Superiority of Analog Integration Depends on Application

Arguments — mostly partisan ones — about the relative merits of analog, digital, and mixed-signal integration have echoed since each technology launched, which in the case of analog integration is over a half century ago. No matter the bravado with which various proponents claim the superiority of one domain or the other, when generalities give way to specifics, the answer is always application dependent.

Such an outcome is intuitively satisfying if for no other reason than, were it not so, one technology or another would have fallen into disuse long since. The fact that, more than 50 years on, analog integration is still a critical piece of the electronics industry’s collective toolkit speaks to the technology’s vitality and the degree of innovation that its practitioners continue to bring to bear.

The trajectory of semiconductor processes, particularly over the last 15 years, has dramatically benefited digital integration. Process shrinks have allowed digital designers to pack well over 3 billion transistors on a single die and substantially reduce per-function costs.

But transistor size and count are not the only measures of IC-process value. Though shrinking process nodes get headlines (largely, I suspect, because they refer to a parameter that even those in the popular press can appreciate), they by no means represent the full extent of fabrication-process innovations. Analog circuits still perform many functions that digital circuits either cannot implement or can’t perform as well or as efficiently. Amongst these is a host of system-interface functions that allow systems — including largely digital ones — to connect to our stubbornly analog planet… and selves.

For many devices, IC designers can achieve adequate performance with analog and digital functions cohabiting on a single die, and familiar mixed-signal ICs result. There are other situations, however, for which target system performance requires dedicated analog ICs. These include ultra low-noise, wide bandwidth, high-voltage, and high-current applications.

Even where it is technically feasible to implement an analog function on an IC-fabrication platform otherwise optimized for digital circuits, it may not be economically sensible to do so. Analog functions, which generally do not benefit from device shrinks, may perform perfectly well on 250, 180, or 130nm processes, and they do so at considerably lower cost than if pushed onto 45, 32, or 22nm nodes simply for the sake of increased integration.

Finally, there’s the matter of sourcing flexibility: Analog design has always been a specialized craft and, in the modern day, one that is increasingly so in ways that are, again, often application specific. Highly dense digital ICs also often derive from development programs that depend on specialized expertise. Companies that invest in and grow in-house proficiency in one area often find it challenging to do so in the other in ways that are commercially efficient. There are exceptions of course, but this may be one reason one rarely finds, say, advanced switch-fabric ICs and physical-layer ICs from the same vendor.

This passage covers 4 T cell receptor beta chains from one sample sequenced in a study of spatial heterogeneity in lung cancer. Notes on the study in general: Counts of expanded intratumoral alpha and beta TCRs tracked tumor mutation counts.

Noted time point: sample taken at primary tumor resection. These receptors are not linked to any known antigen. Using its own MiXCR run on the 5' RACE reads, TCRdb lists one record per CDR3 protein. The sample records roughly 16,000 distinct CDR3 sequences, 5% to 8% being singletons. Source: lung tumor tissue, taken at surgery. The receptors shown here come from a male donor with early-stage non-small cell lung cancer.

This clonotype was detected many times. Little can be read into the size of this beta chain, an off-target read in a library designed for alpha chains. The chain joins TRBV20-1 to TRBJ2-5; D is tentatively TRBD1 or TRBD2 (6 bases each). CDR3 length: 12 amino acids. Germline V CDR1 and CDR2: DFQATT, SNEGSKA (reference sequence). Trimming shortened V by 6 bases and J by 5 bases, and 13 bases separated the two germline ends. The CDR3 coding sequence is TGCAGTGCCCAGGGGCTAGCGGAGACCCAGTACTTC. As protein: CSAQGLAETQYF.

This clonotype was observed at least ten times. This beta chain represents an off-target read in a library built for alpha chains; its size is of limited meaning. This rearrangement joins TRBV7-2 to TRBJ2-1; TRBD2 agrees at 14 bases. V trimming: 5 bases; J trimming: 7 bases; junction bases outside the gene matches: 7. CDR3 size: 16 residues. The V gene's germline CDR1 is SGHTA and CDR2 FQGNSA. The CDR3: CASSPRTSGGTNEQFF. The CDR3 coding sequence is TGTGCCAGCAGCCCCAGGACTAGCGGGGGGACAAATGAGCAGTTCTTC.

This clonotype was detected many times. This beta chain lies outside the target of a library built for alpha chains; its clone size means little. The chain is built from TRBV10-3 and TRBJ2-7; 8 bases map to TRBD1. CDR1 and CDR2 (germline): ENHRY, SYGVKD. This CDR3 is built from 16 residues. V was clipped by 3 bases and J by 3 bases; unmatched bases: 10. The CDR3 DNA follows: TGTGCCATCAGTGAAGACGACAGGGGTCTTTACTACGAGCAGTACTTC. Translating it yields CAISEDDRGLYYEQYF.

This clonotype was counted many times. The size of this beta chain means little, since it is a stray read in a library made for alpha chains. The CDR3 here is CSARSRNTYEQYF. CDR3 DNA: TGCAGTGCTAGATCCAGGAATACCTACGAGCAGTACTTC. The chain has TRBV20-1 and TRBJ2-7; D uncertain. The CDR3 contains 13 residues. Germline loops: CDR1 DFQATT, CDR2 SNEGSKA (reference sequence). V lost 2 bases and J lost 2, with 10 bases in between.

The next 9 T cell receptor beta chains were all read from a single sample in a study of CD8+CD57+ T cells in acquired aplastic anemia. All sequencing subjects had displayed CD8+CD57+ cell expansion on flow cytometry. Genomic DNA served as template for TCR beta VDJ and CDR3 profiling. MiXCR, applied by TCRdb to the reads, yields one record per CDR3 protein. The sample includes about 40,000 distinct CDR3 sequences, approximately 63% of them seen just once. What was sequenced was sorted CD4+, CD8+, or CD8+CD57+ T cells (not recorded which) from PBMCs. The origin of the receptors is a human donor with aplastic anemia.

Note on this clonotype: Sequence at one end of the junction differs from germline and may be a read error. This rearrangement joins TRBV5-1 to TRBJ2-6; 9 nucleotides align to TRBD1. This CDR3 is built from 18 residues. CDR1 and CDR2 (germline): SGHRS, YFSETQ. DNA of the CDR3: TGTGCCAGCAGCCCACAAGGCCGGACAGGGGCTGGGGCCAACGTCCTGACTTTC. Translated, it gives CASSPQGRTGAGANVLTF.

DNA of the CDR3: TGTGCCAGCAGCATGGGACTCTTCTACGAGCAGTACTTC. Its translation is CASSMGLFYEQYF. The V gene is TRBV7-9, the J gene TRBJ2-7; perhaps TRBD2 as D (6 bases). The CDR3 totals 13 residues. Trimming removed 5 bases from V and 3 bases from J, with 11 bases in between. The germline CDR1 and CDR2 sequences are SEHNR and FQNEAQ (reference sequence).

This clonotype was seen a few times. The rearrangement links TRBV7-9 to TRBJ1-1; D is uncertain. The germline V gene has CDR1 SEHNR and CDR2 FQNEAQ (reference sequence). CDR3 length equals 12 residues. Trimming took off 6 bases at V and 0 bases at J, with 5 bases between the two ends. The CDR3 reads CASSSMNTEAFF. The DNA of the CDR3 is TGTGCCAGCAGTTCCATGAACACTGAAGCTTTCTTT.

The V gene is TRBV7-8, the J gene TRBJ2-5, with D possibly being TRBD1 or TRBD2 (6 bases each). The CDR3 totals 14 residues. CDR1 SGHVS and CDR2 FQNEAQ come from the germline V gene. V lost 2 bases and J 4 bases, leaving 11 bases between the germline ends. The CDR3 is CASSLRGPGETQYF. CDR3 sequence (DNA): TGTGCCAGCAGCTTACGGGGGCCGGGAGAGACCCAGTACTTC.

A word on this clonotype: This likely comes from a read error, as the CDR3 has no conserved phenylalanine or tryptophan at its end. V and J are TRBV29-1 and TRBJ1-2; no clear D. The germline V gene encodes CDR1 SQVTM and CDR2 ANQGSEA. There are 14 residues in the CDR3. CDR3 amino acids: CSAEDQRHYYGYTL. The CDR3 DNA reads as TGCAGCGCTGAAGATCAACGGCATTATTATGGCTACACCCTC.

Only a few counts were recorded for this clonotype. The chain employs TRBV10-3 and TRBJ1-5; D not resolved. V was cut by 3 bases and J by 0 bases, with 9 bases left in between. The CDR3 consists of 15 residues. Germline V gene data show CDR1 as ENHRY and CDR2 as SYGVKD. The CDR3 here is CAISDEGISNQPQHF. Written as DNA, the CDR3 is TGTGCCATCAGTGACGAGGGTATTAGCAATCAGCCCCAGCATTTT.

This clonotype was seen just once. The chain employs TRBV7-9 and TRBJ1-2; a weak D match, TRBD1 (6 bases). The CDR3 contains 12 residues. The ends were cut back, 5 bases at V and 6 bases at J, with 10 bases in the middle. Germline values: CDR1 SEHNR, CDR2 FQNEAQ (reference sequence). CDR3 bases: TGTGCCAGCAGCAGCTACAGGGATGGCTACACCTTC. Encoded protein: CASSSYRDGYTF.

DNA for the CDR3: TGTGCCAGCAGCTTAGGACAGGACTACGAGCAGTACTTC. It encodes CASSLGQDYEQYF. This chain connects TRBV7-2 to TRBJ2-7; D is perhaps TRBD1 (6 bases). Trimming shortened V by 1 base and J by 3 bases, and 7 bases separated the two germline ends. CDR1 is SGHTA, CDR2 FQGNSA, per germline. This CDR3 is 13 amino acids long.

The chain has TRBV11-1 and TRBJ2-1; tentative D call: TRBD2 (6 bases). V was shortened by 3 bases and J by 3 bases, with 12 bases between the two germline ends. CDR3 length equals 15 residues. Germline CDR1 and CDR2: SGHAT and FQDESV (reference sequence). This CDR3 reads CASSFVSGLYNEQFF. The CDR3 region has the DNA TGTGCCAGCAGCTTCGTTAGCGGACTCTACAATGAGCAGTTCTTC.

2 comments on “Superiority of Analog Integration Depends on Application

  1. RichQ
    January 14, 2013

    What's your take on these analog front ends that have started appearing? To me they seem to ease the analog design burden on system designers, but on the other hand they leave no wiggle room for improving on such things as sensitivity and range.

    Perhaps the better question is, under what circumstances are AFEs the right solution, and will they become more commonplace or remain highly specialized?

  2. Joshua Israelsohn
    January 14, 2013

    To my view, AFEs (analog front ends) for broad applications offer the system designer excellent value. Not only do they ease the analog-design burden, as you point out, but they are usually well taylored to the current state of their application's multi-parametric requirements–a fact that extends beyond the design cycle to issues of system design-robustness and cost of ownership.

    AFE design teams tend to be well informed on current practice, regulatory requirements, and the sensitivities of the market segment they serve. On the integration side, they also have significant expertise in the types of signal-processing challenges they face and the arsenal of technological tools at their disposal with which to address those challenges.

    So for applications that sell significant numbers of channels–say, sonography front ends for medical applications or CMOS image-sensor front ends for digital cameras–it's hard to imagine someone coming up with a discete design that outperforms a commercially available IC AFE in a way that is significant to the application. There are, of course, exceptions on an application's leading edge, but for the vast majority of channels, for the many performance parameters, size, cost, and energy demand, the IC AFE is liely the more attractive choice.

    That said, applications that are less broad and, therefore, enjoy less support from IC manufacturers in the form or single-IC AFEs still may benefit from IC manufacturers less application-specific products, particularly when coupled with good application specific support documentation. After all, integration is not an “all or nothing at all” proposition.

    As for your question, “Will [AFE's] become more commonplace or remain highly speicialized?” I'll admit that my crystal ball is as cloudy as the next person's but, unless long-standing industry trends take a sudden turn toward the toolies, I expect AFEs–in single IC and chip-set form–to become more commonplace if for no other reason than, for the applicaitons for which they exist, their economics throughout a system's lifecycle tend to be more attractive than discrete designs.

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